A satisfactory understanding of the complex phenomena of supercritical jet mixing is still lacking. When the injected fuel temperature and pressure are at supercritical conditions, the fuel spray becomes similar to gas jet situation and it leads to steady shock structures (Mach disk). The negligible effect of the interfacial surface tension force due to the supercritical conditions produces a diffuse interface. In order to understand supercritical jet flows further, well resolved large eddy simulations (LES) of a n-dodecane jet mixing with surrounding nitrogen are conducted. A real fluid thermodynamic model is used to account for the fuel compressibility and variable thermophysical properties due to the solubility of ambient gas and liquid jet using the cubic Peng-Robinson equation of state (PR-EOS). A molar averaged homogeneous mixing rule is used to calculate the mixing properties. The thermodynamic model is coupled with a pressure-based solver to simulate multispecies reacting flows. The numerical model is based on a second order accurate method implemented in the open source OpenFOAM-6 software. First, to evaluate the present numerical model of sprays, 1D…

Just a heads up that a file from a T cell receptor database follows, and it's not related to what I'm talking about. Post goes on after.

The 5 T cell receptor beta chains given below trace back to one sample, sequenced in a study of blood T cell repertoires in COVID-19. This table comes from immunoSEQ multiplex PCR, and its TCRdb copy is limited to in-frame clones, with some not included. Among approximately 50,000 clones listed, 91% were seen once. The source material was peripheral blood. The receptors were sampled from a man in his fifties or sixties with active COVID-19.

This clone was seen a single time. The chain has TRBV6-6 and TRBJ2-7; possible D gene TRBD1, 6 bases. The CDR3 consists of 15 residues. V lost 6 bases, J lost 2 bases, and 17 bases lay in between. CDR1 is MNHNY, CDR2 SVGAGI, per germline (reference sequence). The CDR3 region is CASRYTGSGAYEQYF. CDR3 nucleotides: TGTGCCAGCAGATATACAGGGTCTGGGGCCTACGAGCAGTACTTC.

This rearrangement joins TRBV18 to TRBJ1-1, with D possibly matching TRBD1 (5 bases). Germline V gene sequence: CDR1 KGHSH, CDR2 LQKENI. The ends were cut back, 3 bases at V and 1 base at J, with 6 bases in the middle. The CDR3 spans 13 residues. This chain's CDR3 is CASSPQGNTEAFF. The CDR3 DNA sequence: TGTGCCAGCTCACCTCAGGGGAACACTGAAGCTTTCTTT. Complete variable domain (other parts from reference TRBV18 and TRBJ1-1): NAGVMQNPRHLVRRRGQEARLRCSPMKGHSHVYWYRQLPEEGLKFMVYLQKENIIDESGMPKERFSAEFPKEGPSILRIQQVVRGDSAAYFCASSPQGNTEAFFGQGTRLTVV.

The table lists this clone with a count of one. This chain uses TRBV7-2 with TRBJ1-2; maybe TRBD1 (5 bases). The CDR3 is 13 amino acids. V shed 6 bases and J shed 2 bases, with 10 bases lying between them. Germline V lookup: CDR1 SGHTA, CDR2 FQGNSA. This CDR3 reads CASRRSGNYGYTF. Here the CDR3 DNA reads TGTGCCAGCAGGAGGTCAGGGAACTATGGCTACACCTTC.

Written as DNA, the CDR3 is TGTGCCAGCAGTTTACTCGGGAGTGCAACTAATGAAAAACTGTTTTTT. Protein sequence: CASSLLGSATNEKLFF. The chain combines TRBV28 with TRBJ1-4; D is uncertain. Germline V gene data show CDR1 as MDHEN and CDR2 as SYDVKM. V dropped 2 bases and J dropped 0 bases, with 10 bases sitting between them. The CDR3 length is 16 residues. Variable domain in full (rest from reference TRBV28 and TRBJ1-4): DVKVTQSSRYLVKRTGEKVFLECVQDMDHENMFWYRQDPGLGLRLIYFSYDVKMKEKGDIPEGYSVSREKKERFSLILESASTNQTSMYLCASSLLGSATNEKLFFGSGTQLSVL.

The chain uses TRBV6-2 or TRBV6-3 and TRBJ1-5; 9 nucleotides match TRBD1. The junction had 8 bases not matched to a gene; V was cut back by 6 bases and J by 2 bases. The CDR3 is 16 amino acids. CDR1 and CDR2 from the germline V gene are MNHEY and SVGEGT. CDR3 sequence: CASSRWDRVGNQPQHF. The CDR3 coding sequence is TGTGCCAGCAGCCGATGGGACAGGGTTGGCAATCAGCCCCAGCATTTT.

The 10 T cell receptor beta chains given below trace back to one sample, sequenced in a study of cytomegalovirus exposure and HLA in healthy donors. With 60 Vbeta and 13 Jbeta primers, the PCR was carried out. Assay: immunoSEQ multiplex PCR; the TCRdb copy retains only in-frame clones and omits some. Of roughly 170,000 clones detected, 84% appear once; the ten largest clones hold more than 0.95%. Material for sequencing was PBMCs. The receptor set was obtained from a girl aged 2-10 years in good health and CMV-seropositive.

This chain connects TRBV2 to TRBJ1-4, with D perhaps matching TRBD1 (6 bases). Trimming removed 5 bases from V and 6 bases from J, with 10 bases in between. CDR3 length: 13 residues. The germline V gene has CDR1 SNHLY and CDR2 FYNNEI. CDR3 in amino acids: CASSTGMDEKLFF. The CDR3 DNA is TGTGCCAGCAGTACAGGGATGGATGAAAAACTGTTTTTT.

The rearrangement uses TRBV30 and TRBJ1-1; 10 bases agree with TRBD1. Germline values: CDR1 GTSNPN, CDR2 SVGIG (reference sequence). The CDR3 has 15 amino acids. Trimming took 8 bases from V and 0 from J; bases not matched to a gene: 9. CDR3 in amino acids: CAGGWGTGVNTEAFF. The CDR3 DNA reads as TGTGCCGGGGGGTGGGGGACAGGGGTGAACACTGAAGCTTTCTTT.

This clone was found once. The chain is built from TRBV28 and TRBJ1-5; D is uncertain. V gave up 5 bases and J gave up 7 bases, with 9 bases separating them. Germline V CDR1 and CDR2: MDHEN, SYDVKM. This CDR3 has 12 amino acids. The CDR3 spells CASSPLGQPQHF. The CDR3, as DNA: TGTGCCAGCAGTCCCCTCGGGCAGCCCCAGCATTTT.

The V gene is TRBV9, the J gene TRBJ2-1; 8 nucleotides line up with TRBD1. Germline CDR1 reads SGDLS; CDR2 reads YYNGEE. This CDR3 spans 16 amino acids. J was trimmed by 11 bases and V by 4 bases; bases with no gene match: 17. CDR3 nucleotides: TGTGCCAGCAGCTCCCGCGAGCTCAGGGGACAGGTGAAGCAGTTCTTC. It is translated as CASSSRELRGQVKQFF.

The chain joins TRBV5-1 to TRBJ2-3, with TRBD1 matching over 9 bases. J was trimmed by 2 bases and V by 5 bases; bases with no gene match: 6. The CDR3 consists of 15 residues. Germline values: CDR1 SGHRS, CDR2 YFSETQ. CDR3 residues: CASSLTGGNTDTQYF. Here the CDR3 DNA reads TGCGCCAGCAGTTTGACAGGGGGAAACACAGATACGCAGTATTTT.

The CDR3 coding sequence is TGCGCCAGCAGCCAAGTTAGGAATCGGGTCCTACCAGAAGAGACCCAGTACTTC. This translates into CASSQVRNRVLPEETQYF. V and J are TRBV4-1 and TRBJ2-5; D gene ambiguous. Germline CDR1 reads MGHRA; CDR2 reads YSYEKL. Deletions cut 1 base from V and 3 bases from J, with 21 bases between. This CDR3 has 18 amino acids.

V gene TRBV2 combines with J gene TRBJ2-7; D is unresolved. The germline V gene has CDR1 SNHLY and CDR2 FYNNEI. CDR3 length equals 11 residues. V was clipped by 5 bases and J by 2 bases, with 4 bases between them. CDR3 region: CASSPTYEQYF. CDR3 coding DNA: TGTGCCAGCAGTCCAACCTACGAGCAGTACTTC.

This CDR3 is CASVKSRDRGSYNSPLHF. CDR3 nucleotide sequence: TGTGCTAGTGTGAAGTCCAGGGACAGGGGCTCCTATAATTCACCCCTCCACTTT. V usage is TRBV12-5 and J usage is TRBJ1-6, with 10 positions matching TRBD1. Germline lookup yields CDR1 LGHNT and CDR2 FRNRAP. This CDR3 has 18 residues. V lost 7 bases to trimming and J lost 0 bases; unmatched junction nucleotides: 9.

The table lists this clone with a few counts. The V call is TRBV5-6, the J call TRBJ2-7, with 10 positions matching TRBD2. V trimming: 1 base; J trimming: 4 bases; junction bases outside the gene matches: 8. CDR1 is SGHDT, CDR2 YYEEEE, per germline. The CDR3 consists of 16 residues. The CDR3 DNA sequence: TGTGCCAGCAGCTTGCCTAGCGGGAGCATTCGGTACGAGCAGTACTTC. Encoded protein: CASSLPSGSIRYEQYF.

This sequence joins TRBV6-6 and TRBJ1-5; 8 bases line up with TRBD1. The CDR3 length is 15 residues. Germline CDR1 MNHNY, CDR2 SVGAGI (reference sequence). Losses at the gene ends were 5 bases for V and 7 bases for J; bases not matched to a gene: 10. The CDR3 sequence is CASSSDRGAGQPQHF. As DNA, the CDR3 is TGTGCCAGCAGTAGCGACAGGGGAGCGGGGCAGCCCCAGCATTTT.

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Exergy Based Optimal Controller Design of a Spark-Ignition Internal Combustion Engine

CEAS Western Michigan University-Muataz Abotabik, Rick Meyer, Christopher Proctor
  • Technical Paper
  • 2020-01-0250
To be published on 2020-04-14 by SAE International in United States